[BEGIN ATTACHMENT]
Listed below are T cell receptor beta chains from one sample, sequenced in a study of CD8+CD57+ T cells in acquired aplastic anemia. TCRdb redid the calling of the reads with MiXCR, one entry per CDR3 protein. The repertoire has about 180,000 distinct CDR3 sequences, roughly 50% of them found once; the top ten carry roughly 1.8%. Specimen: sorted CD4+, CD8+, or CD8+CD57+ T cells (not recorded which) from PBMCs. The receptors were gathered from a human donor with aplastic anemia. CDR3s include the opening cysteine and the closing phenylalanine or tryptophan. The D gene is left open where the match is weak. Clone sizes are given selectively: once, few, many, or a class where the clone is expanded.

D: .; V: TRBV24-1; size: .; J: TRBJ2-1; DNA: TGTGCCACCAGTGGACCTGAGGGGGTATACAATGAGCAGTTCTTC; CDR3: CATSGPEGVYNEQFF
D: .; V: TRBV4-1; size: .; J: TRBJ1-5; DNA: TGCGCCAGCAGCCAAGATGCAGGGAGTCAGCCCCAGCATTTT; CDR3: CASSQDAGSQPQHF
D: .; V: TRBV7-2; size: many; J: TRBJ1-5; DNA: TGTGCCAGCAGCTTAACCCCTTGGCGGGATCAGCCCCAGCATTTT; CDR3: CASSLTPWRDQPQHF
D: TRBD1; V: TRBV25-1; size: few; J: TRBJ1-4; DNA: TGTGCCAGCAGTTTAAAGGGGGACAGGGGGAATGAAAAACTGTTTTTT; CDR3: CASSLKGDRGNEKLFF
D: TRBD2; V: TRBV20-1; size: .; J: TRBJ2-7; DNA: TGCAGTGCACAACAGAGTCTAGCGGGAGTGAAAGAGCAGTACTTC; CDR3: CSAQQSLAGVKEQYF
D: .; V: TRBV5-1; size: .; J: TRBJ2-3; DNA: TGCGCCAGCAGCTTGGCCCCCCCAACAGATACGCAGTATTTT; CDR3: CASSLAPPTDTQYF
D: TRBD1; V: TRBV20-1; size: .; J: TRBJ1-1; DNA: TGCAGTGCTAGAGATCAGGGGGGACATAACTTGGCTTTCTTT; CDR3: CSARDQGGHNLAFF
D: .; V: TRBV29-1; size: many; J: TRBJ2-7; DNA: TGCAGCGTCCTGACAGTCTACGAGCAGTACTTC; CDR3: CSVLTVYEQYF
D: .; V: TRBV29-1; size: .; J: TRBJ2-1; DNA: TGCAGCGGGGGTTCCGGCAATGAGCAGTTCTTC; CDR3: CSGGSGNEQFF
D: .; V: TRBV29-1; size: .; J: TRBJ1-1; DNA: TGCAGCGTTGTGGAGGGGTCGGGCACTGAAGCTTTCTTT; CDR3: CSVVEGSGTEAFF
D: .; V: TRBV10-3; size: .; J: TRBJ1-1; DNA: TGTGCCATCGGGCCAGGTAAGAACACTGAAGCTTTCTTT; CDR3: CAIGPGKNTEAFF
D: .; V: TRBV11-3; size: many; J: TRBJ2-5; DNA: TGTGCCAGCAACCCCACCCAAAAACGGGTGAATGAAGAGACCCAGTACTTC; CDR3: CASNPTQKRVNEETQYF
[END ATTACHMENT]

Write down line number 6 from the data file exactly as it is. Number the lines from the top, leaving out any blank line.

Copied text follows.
D: TRBD2; V: TRBV20-1; size: .; J: TRBJ2-7; DNA: TGCAGTGCACAACAGAGTCTAGCGGGAGTGAAAGAGCAGTACTTC; CDR3: CSAQQSLAGVKEQYF